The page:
Finding The Right Balance
Although your diet and lifestyle play crucial roles in healthy immune function (see “Stay-Healthy Strategies”), equally important are so-called immunoregulating herbs and supplements. Immunoregulators selectively interact with the immune system; they boost sluggish immune systems and calm those that are overly active. Of course, anyone can benefit from immune-balancing herbs and supplements, but those with autoimmune diseases and allergies stand to gain the most. (For a list of immunoregulating herbs and supplements, see “Take These for Immune System Balance.”)
One way to do this is with probiotics, which are beneficial bacteria such as acidophilus. “Probiotics are one of the best supplements to take if you want to balance your immune system,” says Heather Zwickey, PhD, director of research at the National College of Naturopathic Medicine in Portland, Oregon. Probiotics are high on Zwickey’s list for immune balancing for two reasons: “First, they are safe enough to take daily—even if you have autoimmune diseases—and second, probiotics have the unique ability to bring back into balance whichever part of the immune system is out of balance.” Active-culture yogurt eaten several times a week is a good source of probiotics. Alternatively, you can take a daily probiotic supplement. Consult your health care practitioner to determine which probiotics are best for you.
Also beneficial are several herbs that act as adaptogens in the body. According to Donald Brown, ND, author of Herbal Prescriptions for Health and Healing (Lotus Press, 2003), these herbs have the ability to balance the immune system. Adaptogens increase the body’s resistance to stress and have a balancing effect on the body, including the immune, nervous, and cardiovascular systems. Both astragalus (Astragalus membranaceus) and eleuthero (Eleutherococcus senticosus) are adaptogenic herbs. Mushrooms, such as cordyceps (Cordyceps sinensis), maitake (Grifola frondosa), reishi (Ganoderma lucidum), and shiitake (Lentinus edodes), are also in this category because they have a tonic, balancing effect on immunity. Mushrooms contain complex polysaccharides that enhance immune function. By including these mushrooms in your cooking on a weekly basis, or taking one of these adaptogens a few times a week, immune function should become more effective and balanced.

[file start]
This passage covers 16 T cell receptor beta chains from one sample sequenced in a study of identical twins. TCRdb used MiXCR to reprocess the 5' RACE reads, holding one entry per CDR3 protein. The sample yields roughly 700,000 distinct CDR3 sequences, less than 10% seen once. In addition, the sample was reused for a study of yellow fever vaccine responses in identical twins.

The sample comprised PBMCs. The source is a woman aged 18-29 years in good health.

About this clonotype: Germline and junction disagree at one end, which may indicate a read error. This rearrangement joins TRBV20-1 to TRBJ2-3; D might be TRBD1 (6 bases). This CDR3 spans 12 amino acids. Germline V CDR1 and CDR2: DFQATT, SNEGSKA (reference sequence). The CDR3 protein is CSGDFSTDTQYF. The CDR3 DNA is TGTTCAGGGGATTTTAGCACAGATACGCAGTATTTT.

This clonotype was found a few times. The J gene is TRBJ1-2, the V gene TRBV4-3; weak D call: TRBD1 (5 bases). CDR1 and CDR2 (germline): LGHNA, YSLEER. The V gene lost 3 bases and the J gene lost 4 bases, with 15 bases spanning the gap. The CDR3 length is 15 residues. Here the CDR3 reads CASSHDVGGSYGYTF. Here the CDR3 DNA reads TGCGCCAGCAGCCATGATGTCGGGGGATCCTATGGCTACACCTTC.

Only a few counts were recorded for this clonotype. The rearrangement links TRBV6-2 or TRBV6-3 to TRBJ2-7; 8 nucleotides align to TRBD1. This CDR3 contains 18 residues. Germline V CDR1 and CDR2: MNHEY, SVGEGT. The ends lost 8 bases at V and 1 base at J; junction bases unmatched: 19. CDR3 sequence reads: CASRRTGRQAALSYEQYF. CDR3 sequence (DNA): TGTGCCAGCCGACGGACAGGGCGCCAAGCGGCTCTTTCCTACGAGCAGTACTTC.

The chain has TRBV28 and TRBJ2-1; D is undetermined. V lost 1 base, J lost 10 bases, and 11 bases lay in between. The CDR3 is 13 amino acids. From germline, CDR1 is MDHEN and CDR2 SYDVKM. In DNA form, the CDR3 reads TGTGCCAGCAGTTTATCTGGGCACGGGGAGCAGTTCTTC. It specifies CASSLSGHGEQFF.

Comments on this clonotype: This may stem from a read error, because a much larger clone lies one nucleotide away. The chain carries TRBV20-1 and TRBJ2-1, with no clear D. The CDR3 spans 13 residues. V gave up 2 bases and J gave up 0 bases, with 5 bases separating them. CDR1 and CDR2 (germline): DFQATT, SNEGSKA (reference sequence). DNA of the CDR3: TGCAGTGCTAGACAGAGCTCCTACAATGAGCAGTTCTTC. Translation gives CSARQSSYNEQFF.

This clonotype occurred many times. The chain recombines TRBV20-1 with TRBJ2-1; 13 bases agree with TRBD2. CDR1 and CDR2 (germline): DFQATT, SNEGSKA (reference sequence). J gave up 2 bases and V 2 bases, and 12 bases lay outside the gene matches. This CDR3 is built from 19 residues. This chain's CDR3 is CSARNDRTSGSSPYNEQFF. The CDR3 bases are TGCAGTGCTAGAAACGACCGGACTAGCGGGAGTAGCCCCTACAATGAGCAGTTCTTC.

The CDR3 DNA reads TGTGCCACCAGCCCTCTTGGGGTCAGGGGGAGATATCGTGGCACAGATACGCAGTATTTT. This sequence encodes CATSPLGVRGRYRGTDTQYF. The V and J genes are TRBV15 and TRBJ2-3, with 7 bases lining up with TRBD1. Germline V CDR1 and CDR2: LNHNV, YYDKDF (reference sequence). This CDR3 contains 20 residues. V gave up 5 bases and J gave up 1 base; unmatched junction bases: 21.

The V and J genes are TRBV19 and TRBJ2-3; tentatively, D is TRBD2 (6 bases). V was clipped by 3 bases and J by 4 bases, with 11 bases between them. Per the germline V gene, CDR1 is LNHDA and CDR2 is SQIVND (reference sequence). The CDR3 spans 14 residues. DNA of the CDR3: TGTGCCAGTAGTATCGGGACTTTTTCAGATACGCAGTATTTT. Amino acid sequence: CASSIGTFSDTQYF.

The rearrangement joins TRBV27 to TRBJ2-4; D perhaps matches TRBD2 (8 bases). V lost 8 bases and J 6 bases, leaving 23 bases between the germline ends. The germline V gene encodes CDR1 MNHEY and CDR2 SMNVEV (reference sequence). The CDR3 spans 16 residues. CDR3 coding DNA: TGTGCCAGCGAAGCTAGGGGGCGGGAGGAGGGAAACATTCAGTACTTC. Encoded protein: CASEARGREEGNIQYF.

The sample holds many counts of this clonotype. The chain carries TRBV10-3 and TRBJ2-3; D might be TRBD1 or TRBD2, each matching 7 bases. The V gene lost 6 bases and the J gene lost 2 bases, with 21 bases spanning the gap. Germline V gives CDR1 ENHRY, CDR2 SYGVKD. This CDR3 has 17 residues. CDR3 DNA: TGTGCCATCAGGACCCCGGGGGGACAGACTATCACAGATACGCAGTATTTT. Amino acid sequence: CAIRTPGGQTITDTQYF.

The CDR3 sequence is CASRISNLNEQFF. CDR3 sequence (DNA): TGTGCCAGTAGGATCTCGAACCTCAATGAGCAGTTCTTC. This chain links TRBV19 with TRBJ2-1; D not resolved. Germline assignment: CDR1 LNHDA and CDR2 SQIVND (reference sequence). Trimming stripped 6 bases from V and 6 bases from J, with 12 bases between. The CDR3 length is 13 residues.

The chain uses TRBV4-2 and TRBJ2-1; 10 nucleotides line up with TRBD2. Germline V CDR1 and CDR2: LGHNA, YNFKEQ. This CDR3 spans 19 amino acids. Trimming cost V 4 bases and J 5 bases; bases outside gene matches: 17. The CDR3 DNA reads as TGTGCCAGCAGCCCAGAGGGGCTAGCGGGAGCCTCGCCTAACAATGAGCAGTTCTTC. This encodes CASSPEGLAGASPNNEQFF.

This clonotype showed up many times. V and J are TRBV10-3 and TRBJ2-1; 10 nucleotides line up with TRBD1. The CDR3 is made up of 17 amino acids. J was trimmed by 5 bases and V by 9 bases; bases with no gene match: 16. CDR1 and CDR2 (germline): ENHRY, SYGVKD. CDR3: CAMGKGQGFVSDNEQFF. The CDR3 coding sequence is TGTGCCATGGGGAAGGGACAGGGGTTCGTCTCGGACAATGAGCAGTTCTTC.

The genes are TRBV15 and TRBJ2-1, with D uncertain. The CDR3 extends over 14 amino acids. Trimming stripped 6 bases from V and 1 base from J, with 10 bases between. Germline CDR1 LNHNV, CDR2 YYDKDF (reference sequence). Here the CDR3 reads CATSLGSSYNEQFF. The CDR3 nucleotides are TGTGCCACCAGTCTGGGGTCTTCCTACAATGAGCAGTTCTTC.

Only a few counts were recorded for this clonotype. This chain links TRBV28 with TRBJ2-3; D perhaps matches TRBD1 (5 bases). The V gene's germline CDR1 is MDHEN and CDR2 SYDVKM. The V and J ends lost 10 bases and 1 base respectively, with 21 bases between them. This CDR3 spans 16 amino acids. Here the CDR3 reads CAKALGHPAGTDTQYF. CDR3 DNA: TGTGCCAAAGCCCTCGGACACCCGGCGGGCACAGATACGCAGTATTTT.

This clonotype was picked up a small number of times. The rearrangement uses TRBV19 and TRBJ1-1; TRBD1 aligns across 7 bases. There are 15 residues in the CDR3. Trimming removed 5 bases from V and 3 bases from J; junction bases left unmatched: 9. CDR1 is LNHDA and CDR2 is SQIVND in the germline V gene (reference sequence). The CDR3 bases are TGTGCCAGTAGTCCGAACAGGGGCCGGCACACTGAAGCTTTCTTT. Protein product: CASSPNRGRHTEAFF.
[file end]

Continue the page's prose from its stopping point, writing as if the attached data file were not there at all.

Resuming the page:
Plant sterols are another effective immune balancer. Sterols and related compounds called sterolins are special fats found in plant foods, such as seeds, nuts, and plant oils. Sterols and sterolins have been shown to restore immune balance, which is beneficial for those with infections, stress-induced immune suppression, allergies, or rheumatoid arthritis and other autoimmune conditions (Alternative Medicine Review, 2001, vol. 6, no. 2).